Positioned 10,947 feet above sea level, near to the magnificent Yellowstone National Park, it’s unsurprising Beartooth Highway is frequently described as the most beautiful drive in America. Located on a section of U.S. Route 212 in Montana and Wyoming, Beartooth cuts through the Custer and Shoshone national forests, and it’s the stunning greenery of these woodlands that makes this route so special. The pass is usually only open from mid-May to mid-October due to the heavy snowfall in the winter months.
Delaware Water Gap Road Trip
Take a road trip along the Delaware River. The surrounding 67,000-acre forest at the National Recreation Centre is full of flowing waterfalls that deliver the ultimate scenic route. But it’s the Delaware Water Gap, a deep cleft carved by the river into the solid surrounding rock, which is undisputedly the most beautiful sight of this drive. The route round this beauty spot stretches for 35-miles south on the I-84 freeway in Oregon, Utah.
Based in the heart of the magnificent Massachusetts state, Route 6 connects Rhode Island to Fall River, New Bedford and Cape Cod. Also known as the Mid-Cape Highway, Route 6 takes you all the way to California and runs 3,652 miles long and is the longest contiguous transcontinental route in the USA jutting across fourteen states.
Tail of the Dragon
Bordered by the Great Smoky Mountains and the Cherokee National Forest, the Tail of the Dragon route has no intersecting roads or driveways to distract your travel. It’s just you and the open road. With 318 curving roads, totaling 11 miles, the Tail of the Dragon is America’s number one motorcycle and sports car road. Hire the sports car of your dreams and cruise down the famous open roads for as long as your heart desires.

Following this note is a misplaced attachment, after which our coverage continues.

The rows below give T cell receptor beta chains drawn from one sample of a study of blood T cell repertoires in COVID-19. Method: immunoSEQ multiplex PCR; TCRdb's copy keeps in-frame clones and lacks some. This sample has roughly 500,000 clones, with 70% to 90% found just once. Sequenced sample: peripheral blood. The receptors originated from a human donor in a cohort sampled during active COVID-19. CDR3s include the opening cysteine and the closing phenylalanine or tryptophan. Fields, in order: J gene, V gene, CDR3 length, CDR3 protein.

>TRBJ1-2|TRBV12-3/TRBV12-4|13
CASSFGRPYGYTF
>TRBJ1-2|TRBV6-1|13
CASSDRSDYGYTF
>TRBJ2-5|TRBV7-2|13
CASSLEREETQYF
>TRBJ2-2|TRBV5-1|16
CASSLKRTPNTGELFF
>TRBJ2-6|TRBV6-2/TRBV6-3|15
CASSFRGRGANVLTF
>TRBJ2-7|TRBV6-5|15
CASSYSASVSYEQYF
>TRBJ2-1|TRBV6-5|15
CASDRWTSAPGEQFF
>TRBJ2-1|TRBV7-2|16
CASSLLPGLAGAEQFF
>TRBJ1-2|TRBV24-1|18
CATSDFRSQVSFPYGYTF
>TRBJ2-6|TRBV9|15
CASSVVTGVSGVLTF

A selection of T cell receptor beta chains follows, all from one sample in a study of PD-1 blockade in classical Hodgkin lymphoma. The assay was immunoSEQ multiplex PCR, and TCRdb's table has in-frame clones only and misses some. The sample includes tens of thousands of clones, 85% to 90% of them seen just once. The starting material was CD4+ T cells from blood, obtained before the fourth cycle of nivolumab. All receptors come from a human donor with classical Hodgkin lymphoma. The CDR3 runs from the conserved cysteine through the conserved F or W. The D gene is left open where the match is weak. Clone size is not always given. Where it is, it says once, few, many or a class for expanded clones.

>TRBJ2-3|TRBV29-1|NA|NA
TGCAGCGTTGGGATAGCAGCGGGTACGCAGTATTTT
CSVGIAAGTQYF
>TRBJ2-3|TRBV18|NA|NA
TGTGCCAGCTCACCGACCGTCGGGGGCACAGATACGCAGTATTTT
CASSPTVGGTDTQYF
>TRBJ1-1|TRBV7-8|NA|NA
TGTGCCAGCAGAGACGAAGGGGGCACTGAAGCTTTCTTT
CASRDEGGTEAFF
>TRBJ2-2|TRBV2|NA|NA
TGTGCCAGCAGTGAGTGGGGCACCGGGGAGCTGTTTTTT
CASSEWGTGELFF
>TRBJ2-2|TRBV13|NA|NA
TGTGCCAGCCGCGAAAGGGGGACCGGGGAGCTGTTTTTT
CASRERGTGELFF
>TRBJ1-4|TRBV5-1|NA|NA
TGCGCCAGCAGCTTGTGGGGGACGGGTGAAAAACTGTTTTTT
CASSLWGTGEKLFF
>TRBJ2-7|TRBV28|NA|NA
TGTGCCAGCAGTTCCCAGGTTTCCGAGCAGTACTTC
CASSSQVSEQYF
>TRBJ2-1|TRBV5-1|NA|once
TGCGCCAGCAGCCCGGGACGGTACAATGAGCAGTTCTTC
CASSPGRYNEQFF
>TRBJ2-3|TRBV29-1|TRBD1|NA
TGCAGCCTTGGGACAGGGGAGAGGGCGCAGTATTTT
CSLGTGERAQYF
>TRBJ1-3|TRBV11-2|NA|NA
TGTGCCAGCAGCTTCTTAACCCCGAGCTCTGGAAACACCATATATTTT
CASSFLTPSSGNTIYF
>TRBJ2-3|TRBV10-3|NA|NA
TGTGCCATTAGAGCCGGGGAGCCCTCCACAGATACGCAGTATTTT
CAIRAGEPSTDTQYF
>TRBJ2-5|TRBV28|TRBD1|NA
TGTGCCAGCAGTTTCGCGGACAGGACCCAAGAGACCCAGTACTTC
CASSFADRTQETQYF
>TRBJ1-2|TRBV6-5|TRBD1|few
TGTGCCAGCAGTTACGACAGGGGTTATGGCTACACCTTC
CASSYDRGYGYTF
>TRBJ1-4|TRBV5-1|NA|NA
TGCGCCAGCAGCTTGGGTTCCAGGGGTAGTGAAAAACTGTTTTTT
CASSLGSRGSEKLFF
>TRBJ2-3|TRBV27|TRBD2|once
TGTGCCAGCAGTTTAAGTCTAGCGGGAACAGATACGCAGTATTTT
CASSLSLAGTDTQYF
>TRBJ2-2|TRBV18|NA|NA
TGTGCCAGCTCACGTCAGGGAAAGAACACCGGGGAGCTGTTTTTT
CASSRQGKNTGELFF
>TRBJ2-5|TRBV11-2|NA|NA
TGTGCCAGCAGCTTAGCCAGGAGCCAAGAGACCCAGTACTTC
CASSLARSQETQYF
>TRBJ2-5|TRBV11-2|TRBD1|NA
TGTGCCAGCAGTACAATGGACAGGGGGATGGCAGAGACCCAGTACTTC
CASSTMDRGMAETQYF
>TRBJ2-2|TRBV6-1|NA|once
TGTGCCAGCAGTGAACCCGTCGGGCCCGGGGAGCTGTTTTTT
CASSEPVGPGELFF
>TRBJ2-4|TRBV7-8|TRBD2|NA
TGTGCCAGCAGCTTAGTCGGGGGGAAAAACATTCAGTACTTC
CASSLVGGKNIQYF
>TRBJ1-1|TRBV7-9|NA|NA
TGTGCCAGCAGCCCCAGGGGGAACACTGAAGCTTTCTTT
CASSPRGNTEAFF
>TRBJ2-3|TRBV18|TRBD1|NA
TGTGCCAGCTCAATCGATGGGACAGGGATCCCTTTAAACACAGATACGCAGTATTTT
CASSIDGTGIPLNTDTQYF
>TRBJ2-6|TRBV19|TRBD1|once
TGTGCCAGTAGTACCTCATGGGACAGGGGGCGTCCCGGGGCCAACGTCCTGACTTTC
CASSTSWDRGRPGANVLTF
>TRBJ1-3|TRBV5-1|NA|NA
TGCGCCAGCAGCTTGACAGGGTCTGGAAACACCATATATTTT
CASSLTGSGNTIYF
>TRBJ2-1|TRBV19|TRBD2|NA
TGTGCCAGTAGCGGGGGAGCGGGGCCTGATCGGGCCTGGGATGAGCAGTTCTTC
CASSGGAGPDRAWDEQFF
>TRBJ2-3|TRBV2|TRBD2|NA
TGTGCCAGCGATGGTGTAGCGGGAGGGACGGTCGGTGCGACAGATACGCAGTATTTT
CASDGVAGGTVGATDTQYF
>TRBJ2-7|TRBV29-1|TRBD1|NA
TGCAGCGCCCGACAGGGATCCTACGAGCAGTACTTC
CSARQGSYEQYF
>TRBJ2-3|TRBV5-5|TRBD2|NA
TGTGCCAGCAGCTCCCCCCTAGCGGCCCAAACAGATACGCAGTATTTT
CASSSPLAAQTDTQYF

Dinosaur Diamond Scenic Byway
Journeying through Utah and Colorado for 512 miles, the Dinosaur Diamond Scenic Byway forms a diamond shape with the four highest points at Moab, Helper, Vernal and Grand Junction, which include some of the best National Parks in the country. With the Dinosaur National Monument, the Canyonlands National Park and the Colorado National Monument all on this route, this trip offers a stunning prehistoric adventure through time.
The Blues Highway
Starting in ‘Music City’ Nashville, traversing through birthplace of rock and roll, Memphis, blues haven Mississippi and the cradle of jazz, New Orleans, this 630-mile journey traverses rural, romantic roads straight through the heart of the Deep South. As well as classic vinyl shops and stellar Southern cuisine you’ll find the funkiest soundtrack in the States; from jazz in NOLA’s hip Bywater area to the harmonica-strains of up-and-coming talent in Memphis’ juke joints.